Antioxidants in the brain linked to improved treatment results in patients with psychosis


LONDON, ON – New research from Western University and Lawson Health Research Institute demonstrates that increased antioxidant levels in the brain may improve outcomes of early intervention in psychosis. In the paper published in Nature Molecular Psychiatry, the research team found that patients with higher levels of an antioxidant called glutathione responded more quickly to medication for psychosis and had improved outcomes. 

“Once patients with psychosis start treatment, some get better in weeks while it can take months for others. We wanted to see if we could understand and influence this disparity,” said Dr. Lena Palaniyappan, Associate Professor at Western’s Schulich School of Medicine & Dentistry and Scientist at Lawson Health Research Institute. “We found that the amount of antioxidants that patients have in their brains predicts the time that it takes for them to respond to treatment.”

Previous research has shown that patients who respond early to antipsychotic medications have better overall outcomes in terms of symptoms and daily functioning. The research team has estimated that a 10 per cent increase in antioxidants could lead to a reduction in length of hospital stay by at least seven days.

“This study demonstrates that if we can find a way to boost the amount of antioxidants in the brain, we might be able to help patients transition out of hospital more quickly, reduce their suffering more quickly and help them return earlier to their work and studies,” said Dr. Palaniyappan who is also the Tanna Schulich Endowed Chair in Neuroscience and Mental Health at Western.

Antioxidant levels in the brain vary naturally from person to person and those variations can be attributed to lifestyle choices like exercise and diet. There are also ways to pharmaceutically boost these levels. A supplement called N-Acetyl Cysteine (NAC) as well as broccoli extracts can increase the brain’s antioxidants if given over a long period of time.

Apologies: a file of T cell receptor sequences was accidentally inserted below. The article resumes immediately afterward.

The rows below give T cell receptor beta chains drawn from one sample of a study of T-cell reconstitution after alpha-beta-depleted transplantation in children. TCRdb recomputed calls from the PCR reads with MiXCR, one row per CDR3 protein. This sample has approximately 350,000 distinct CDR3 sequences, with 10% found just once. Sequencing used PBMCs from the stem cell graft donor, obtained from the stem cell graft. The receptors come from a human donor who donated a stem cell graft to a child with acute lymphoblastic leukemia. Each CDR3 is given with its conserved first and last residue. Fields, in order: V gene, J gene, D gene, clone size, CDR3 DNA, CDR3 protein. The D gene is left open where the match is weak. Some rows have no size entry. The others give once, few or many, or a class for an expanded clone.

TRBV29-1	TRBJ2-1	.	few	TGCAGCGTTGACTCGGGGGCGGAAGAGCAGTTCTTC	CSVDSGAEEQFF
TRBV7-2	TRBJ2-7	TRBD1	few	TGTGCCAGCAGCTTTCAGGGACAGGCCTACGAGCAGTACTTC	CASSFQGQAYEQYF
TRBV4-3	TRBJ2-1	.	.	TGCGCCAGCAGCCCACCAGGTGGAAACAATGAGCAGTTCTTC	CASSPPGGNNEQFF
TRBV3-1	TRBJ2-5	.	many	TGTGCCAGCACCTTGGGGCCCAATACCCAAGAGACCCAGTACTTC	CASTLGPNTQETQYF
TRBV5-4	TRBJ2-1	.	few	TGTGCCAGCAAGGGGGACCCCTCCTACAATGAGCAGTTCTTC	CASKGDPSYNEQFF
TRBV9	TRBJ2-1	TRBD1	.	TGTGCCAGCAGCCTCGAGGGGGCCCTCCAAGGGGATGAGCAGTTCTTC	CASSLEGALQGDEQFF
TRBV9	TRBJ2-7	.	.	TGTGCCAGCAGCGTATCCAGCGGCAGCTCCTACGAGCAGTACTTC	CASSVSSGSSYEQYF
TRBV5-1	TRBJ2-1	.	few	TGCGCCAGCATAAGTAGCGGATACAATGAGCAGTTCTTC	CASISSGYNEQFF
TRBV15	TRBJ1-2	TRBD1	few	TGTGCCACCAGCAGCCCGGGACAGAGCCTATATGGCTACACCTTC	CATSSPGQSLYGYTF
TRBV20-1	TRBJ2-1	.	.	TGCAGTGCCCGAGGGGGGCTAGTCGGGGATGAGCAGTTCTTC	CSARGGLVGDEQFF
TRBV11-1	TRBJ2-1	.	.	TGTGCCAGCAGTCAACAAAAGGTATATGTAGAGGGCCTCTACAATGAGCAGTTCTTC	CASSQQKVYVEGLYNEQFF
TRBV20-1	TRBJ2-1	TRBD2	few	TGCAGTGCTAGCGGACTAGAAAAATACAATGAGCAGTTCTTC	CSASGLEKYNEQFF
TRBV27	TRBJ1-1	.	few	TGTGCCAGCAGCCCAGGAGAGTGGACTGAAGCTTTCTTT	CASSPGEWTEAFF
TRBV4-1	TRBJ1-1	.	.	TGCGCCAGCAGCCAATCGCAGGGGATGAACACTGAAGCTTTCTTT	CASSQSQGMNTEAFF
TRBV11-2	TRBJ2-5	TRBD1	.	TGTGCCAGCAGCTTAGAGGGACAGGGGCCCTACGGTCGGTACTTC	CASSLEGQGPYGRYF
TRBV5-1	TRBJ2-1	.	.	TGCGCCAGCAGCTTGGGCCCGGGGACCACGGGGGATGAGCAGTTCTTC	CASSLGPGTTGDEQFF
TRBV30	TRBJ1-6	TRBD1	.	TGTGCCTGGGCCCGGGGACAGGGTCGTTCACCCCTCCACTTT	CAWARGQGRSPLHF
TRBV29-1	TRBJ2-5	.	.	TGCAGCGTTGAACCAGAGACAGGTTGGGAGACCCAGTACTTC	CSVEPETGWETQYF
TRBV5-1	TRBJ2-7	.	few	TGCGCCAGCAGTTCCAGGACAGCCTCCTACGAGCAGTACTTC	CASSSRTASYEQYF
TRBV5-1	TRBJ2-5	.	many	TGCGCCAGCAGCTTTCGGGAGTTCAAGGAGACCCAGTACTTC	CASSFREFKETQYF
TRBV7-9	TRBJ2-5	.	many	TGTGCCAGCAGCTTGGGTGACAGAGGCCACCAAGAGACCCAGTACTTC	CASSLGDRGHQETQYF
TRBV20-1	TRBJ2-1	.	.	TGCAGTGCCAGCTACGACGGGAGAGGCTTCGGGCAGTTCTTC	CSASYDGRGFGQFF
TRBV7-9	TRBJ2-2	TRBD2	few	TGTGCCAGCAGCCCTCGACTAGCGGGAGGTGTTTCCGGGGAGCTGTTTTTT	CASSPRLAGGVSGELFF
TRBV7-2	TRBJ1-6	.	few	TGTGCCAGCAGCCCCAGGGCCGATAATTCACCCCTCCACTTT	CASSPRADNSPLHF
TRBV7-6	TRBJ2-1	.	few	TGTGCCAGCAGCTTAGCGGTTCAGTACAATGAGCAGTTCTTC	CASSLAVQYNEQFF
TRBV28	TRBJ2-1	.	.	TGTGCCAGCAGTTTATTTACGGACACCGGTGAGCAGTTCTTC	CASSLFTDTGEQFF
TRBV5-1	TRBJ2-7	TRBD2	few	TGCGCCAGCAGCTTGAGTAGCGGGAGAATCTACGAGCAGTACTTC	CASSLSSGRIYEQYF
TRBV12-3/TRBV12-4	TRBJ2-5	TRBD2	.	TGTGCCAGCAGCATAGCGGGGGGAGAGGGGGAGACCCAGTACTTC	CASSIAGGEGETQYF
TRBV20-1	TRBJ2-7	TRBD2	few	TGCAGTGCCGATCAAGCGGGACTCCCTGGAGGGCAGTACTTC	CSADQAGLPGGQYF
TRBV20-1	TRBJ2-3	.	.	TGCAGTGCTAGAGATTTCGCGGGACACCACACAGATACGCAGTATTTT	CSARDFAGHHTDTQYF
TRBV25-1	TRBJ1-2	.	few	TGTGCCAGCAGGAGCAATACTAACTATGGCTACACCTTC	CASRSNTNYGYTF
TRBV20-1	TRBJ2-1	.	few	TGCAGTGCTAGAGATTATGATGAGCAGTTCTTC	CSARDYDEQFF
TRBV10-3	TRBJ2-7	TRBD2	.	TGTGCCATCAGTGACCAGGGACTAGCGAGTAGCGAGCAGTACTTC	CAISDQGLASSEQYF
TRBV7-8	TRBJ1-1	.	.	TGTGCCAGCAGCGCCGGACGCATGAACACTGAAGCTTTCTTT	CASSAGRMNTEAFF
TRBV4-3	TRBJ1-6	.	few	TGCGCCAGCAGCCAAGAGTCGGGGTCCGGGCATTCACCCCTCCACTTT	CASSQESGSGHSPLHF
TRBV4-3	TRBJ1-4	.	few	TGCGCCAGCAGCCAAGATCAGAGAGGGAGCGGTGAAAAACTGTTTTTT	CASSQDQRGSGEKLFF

Dr. Palaniyappan and his team used high-field MRI imaging to examine antioxidant levels in the brains of 37 new patients to the Prevention and Early Intervention for Psychoses Program (PEPP) at London Health Sciences Centre. Antioxidant levels were studied prior to beginning treatment for psychosis and followed up for six months post-treatment.

The MRI scans were acquired at Western’s Centre for Functional and Metabolic Mapping at the Robarts Research Institute with the support of Western's BrainsCAN and the Canadian Institutes of Health Research.


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About Lawson Health Research Institute

Lawson Health Research Institute is one of Canada’s top hospital-based research institutes, tackling the most pressing challenges in health care. As the research institute of London Health Sciences Centre and St. Joseph’s Health Care London, our innovation happens where care is delivered. Lawson research teams are at the leading-edge of science with the goal of improving health and the delivery of care for patients. Working in partnership with Western University, our researchers are encouraged to pursue their curiosity, collaborate often and share their discoveries widely. Research conducted through Lawson makes a difference in the lives of patients, families and communities around the world. To learn more, visit

About Western

Western delivers an academic experience second to none. Since 1878, The Western Experience has combined academic excellence with life-long opportunities for intellectual, social and cultural growth in order to better serve our communities. Our research excellence expands knowledge and drives discovery with real-world application. Western attracts individuals with a broad worldview, seeking to study, influence and lead in the international community.

About The Schulich School of Medicine & Dentistry

The Schulich School of Medicine & Dentistry at Western University is one of Canada’s preeminent medical and dental schools. Established in 1881, it was one of the founding schools of Western University and is known for being the birthplace of family medicine in Canada. For more than 130 years, the School has demonstrated a commitment to academic excellence and a passion for scientific discovery. 

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